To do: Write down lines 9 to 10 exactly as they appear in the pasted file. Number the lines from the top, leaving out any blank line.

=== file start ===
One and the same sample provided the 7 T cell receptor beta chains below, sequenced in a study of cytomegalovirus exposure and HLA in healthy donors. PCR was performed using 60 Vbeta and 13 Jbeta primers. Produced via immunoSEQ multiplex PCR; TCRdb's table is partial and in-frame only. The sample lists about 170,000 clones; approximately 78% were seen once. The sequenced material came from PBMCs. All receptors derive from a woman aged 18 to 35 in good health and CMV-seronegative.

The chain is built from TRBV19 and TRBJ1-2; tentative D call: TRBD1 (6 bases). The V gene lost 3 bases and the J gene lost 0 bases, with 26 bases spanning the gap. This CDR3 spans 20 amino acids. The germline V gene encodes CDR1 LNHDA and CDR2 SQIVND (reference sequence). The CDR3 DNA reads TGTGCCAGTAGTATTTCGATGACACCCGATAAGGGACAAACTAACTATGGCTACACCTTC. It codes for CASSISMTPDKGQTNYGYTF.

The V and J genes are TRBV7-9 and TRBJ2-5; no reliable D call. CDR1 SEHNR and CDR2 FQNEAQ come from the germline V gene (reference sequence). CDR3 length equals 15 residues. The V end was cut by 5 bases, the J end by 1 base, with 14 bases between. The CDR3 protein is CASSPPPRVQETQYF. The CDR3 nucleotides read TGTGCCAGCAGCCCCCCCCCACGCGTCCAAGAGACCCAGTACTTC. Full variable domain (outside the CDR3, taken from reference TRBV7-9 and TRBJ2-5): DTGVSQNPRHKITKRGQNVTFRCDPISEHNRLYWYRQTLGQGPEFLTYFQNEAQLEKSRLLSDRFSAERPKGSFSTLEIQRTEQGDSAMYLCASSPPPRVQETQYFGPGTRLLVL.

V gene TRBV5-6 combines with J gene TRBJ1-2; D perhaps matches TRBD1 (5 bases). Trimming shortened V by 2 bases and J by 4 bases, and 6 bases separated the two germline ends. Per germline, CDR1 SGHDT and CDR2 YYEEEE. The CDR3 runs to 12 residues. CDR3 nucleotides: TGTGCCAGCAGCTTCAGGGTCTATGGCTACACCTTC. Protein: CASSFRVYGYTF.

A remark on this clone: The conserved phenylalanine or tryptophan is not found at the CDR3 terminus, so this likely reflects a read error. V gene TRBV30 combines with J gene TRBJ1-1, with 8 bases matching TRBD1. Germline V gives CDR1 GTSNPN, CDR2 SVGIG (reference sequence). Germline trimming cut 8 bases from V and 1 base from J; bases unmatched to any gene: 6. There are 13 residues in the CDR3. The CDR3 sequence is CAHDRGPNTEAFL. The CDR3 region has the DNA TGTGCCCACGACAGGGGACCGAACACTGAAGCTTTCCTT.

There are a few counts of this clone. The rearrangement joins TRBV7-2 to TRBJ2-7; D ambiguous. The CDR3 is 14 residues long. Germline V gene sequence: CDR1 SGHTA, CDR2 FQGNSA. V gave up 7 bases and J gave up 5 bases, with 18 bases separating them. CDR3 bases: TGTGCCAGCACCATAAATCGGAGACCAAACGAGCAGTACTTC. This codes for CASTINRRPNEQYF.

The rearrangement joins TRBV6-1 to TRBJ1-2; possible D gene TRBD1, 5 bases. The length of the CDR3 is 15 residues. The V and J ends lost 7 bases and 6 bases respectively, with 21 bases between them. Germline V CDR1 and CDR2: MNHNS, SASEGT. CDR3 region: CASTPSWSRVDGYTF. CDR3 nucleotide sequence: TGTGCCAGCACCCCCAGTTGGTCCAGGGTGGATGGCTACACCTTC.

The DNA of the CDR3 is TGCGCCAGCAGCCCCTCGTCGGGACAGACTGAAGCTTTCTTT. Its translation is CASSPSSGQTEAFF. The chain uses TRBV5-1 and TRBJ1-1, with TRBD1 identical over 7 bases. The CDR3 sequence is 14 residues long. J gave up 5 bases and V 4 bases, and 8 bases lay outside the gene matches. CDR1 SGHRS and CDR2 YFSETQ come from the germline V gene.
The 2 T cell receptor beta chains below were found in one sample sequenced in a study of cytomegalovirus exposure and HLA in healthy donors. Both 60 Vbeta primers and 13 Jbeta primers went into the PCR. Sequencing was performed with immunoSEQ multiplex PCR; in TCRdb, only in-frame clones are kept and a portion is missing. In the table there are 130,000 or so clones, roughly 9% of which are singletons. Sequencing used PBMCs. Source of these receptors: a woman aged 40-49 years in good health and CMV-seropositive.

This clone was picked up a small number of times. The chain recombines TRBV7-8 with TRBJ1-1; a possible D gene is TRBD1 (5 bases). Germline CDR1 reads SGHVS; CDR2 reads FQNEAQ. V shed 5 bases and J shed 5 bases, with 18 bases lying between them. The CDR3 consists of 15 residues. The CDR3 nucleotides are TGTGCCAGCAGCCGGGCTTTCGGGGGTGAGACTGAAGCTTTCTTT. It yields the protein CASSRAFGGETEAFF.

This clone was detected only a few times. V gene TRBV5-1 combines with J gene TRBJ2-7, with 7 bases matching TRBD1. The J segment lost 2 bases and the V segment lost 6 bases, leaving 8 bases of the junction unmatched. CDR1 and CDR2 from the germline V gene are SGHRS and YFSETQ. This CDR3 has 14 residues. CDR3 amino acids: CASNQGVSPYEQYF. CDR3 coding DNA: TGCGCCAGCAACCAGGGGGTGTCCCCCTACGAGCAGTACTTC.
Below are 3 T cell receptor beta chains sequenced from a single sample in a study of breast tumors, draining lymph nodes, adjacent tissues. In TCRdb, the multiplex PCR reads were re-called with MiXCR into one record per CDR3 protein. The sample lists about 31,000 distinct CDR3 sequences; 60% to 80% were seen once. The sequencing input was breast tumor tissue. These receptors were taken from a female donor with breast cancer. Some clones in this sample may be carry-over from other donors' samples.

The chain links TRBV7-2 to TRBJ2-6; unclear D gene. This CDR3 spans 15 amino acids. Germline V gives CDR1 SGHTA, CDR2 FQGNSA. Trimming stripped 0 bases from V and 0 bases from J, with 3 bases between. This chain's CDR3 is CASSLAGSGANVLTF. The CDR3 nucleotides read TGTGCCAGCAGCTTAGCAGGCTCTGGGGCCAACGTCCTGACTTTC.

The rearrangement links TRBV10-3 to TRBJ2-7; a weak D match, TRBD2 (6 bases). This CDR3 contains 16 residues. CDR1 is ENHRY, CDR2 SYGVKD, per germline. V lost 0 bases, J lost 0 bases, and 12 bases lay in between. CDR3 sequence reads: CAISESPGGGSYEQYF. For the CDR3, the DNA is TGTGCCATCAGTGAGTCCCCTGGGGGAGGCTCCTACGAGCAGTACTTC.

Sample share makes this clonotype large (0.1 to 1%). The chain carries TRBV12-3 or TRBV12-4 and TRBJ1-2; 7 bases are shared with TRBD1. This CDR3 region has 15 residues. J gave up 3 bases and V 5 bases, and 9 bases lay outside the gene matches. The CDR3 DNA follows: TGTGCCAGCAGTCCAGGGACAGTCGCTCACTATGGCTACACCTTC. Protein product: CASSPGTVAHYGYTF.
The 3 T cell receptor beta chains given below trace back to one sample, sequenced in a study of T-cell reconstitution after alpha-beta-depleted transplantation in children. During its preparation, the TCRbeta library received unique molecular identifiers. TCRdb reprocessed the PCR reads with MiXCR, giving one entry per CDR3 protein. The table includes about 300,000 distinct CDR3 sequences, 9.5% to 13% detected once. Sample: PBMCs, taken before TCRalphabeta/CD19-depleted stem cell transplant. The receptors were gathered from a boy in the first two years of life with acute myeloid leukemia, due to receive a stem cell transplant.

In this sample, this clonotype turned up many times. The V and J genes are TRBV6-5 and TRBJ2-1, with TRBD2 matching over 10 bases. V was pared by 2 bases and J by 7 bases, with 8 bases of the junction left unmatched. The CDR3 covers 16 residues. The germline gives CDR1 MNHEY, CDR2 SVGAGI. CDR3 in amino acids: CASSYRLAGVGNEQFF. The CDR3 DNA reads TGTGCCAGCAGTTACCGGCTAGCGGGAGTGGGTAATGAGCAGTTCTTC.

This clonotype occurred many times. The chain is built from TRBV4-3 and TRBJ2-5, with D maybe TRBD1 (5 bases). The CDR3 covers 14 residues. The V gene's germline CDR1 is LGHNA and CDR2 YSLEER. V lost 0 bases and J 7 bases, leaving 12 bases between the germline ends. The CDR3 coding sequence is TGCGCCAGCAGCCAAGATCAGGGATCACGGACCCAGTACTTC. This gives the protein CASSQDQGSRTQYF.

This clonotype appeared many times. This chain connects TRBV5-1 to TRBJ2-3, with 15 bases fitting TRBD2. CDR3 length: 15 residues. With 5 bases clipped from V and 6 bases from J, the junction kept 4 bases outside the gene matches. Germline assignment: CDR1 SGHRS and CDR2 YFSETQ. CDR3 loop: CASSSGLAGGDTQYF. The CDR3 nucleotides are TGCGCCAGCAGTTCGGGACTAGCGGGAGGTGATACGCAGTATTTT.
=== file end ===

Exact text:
The 2 T cell receptor beta chains below were found in one sample sequenced in a study of cytomegalovirus exposure and HLA in healthy donors. Both 60 Vbeta primers and 13 Jbeta primers went into the PCR. Sequencing was performed with immunoSEQ multiplex PCR; in TCRdb, only in-frame clones are kept and a portion is missing. In the table there are 130,000 or so clones, roughly 9% of which are singletons. Sequencing used PBMCs. Source of these receptors: a woman aged 40-49 years in good health and CMV-seropositive.

This clone was picked up a small number of times. The chain recombines TRBV7-8 with TRBJ1-1; a possible D gene is TRBD1 (5 bases). Germline CDR1 reads SGHVS; CDR2 reads FQNEAQ. V shed 5 bases and J shed 5 bases, with 18 bases lying between them. The CDR3 consists of 15 residues. The CDR3 nucleotides are TGTGCCAGCAGCCGGGCTTTCGGGGGTGAGACTGAAGCTTTCTTT. It yields the protein CASSRAFGGETEAFF.